The Australian government’s Public Diplomacy Strategy points to the importance of “diaspora diplomacy”. It promises to take steps to “engage diaspora communities drawing on their linguistic skills, social networks and cultural community connections”, by making active use of “online and social media as public diplomacy tools”.
Mandarin-speaking migrants now comprise Australia’s largest ethnic-language-speaking community. But if we take this community as an example, we can safely say Australia’s diaspora diplomacy efforts have already failed before they have even had a chance to start.
Australia’s Chinese community hasn’t been more alienated since Pauline Hanson’s first maiden speech 20 years ago than it is today. The failure to engage with the Chinese diaspora is all the more worrying given China is actively pursuing this group as a potential instrument of its own public diplomacy agenda.
A student migrant-driven media
My recently released report on Chinese-language media in Australia points to the emergence of an online Chinese media sector that is mostly run by student migrants.
These online media typically publish entertainment and soft news, and are not interested in simply being mouthpieces for China’s propaganda. Yet they tend to be staunchly nationalistic in favour of China on issues involving national pride, national sovereignty and territorial disputes.
This sentiment mostly surfaces in response to coverage of these issues by Australia’s mainstream media.
These student migrants had expected the Australian media to be more “objective” than Chinese propaganda. But they realise with disillusion and subsequent bitterness that when Australia and China clash over certain matters, the Australian media are equally dictated to by their own political and ideological agendas.
Recently, the editor of Sydney Today, the most-popular online Chinese-language news site in Australia, was angry to find that his words had been “distorted”, “exaggerated”, and “taken out of context” by a “certain journalist from an English-language newspaper in Australia”.
How the two countries’ media view one another
Pro-China sentiment ran high in the online Chinese community in response to Australian media coverage of the Rio Olympic Games. It responded to, for instance, The Daily Telegraph’s demonisation of Chinese swimmer Sun Yang and Channel Seven’s cultural insensitivity in its coverage of China.
On a more ongoing basis, it appears a significant proportion of the Chinese community feel the Australian media are greatly influenced by the US media and a Cold War mentality, and that they tend to cover China within a narrow framework. The recent drama involving Labor senator Sam Dastyari’s remarks on the South China Sea dispute to Chinese-language media reinforced this perception.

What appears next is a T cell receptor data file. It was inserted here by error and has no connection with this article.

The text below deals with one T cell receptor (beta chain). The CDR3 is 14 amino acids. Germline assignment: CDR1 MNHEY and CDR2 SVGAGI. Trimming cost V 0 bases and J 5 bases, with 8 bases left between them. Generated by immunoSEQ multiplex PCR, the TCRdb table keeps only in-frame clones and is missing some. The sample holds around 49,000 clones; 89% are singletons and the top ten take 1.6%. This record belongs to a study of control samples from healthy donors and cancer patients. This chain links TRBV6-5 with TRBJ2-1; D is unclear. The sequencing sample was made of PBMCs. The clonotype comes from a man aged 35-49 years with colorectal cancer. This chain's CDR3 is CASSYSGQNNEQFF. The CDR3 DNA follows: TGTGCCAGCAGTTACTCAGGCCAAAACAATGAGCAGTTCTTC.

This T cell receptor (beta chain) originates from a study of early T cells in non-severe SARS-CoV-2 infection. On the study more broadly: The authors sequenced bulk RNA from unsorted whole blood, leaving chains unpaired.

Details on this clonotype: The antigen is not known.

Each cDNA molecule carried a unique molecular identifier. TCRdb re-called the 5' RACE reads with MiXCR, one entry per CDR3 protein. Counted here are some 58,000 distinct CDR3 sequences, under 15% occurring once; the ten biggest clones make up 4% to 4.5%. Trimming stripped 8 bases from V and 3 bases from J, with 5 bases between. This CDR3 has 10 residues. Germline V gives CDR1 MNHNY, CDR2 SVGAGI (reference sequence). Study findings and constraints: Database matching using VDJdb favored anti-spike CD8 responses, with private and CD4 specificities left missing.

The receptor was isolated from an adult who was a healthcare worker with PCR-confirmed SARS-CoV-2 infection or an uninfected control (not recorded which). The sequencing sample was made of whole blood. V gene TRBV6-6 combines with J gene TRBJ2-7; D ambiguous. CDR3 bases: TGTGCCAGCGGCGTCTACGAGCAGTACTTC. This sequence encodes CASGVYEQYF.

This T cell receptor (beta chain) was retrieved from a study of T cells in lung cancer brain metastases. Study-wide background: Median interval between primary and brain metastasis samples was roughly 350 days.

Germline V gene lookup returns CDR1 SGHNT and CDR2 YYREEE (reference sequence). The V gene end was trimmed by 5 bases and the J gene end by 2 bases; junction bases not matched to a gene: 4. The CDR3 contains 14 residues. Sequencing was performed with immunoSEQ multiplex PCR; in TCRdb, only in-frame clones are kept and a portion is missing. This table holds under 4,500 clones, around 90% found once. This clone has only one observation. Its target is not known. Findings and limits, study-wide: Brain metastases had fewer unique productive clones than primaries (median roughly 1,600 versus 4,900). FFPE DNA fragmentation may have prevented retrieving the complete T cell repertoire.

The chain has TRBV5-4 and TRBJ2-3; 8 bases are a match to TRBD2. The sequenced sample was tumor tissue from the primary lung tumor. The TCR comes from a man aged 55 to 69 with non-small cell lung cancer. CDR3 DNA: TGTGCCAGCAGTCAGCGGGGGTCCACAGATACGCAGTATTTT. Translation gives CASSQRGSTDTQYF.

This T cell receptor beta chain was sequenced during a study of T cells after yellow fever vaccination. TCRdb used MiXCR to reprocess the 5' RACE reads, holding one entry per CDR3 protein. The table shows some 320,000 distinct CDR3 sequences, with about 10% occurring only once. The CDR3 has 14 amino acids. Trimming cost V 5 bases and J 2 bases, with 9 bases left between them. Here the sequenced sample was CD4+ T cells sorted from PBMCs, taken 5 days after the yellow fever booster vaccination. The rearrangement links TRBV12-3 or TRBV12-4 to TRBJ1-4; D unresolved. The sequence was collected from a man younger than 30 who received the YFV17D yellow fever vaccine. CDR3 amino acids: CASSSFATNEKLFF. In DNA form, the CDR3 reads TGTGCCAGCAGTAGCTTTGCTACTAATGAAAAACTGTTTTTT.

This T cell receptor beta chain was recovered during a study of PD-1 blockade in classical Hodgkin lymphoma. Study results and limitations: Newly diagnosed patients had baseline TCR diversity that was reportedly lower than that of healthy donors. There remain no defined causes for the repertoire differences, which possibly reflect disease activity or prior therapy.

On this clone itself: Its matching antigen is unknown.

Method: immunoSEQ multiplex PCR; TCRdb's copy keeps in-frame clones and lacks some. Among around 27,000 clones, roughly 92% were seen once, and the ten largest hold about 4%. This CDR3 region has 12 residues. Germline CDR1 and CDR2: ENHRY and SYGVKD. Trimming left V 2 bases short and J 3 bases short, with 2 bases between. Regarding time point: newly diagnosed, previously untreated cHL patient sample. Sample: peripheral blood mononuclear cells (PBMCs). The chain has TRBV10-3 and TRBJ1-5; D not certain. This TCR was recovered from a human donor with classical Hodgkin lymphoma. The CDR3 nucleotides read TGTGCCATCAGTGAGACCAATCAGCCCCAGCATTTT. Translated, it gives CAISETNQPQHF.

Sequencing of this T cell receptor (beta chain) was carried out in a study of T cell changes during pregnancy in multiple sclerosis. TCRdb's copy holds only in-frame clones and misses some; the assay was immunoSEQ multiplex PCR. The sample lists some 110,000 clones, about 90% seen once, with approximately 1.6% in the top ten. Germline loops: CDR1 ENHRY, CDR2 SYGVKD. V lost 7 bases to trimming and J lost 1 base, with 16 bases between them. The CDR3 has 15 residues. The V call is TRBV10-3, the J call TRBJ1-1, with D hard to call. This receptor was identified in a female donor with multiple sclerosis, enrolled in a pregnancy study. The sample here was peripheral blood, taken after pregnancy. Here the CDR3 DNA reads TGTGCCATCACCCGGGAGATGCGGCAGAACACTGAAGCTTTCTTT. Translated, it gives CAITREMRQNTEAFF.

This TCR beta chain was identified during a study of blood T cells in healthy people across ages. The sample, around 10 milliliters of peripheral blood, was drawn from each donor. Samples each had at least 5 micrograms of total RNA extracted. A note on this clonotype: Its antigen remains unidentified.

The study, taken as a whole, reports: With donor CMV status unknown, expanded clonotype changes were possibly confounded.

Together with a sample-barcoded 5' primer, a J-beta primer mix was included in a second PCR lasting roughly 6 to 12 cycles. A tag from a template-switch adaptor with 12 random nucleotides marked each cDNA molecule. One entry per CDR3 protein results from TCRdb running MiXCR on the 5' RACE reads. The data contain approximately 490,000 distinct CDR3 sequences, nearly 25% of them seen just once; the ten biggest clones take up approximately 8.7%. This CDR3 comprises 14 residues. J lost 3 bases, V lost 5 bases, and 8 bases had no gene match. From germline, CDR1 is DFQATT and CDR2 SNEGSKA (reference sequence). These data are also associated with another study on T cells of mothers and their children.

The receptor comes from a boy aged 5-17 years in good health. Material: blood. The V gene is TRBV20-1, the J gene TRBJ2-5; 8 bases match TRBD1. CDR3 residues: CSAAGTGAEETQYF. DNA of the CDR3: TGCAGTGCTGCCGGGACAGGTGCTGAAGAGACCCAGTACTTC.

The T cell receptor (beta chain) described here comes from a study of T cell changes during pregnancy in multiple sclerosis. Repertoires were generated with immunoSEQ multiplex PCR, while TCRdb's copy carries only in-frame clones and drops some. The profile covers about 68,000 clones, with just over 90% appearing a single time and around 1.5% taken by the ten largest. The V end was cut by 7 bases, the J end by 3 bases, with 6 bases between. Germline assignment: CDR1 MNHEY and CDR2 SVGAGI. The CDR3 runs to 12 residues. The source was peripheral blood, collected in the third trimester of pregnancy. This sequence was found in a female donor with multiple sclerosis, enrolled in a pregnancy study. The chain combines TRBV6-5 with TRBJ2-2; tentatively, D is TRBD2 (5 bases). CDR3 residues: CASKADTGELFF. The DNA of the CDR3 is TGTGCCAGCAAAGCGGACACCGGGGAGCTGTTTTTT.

However, the tabloid media have no monopoly on journalism that peddles fear or panders to populist sentiment. Critiques of such narrative frameworks in the online Chinese media are much more visceral and less dispassionate.
News.yeeyi.com, one of the most frequently visited Chinese-language sites in Australia, recently republished an article from China’s nationalistic paper the Global Times responding to an Australian Financial Review piece on China’s “citizen spies”.
After listing a number of points aimed at poking holes in the article’s logic, the Global Times article ends by asking, somewhat acerbically:
China spying on Australia? Why? Tell us, Australia, who do you think you are? What have you got in Australia that is remotely worth spying on, apart from the Opera House, the Great Barrier Reef, clean air and killer ultra-violet sunshine?
What does it mean for social cohesion?
At moments like this, people from the Chinese migrant community experience cultural anxiety and frustration. This may become a trigger for social disharmony.
Anti-Chinese hostility, channelled and fanned by the mainstream media, may fuel negative sentiments toward Australia on the part of Chinese migrants. Their consequent sense of grievance – sometimes expressed in emotionally charged terms – may incur further prejudice, even racism, against them.
This racism, as it is wont to do, operates indiscriminately. It targets all people of Chinese origin – be they from China or elsewhere, be they for or against the Chinese government.
All this has serious implications for social cohesion in Australia’s highly multicultural fabric. If this war of words between the two media sectors continues, there will be no winners – assuming Australia is serious about maintaining harmony.
More than ever, the biggest challenge centres on how to turn this tension into an opportunity for building a diverse, pluralistic and inclusive media environment.
Wanning Sun is a member of the Faculty of Arts and Social Sciences at UTS. She received funding from Australia-China Relations Institute to compile a report that is referred to in this article.
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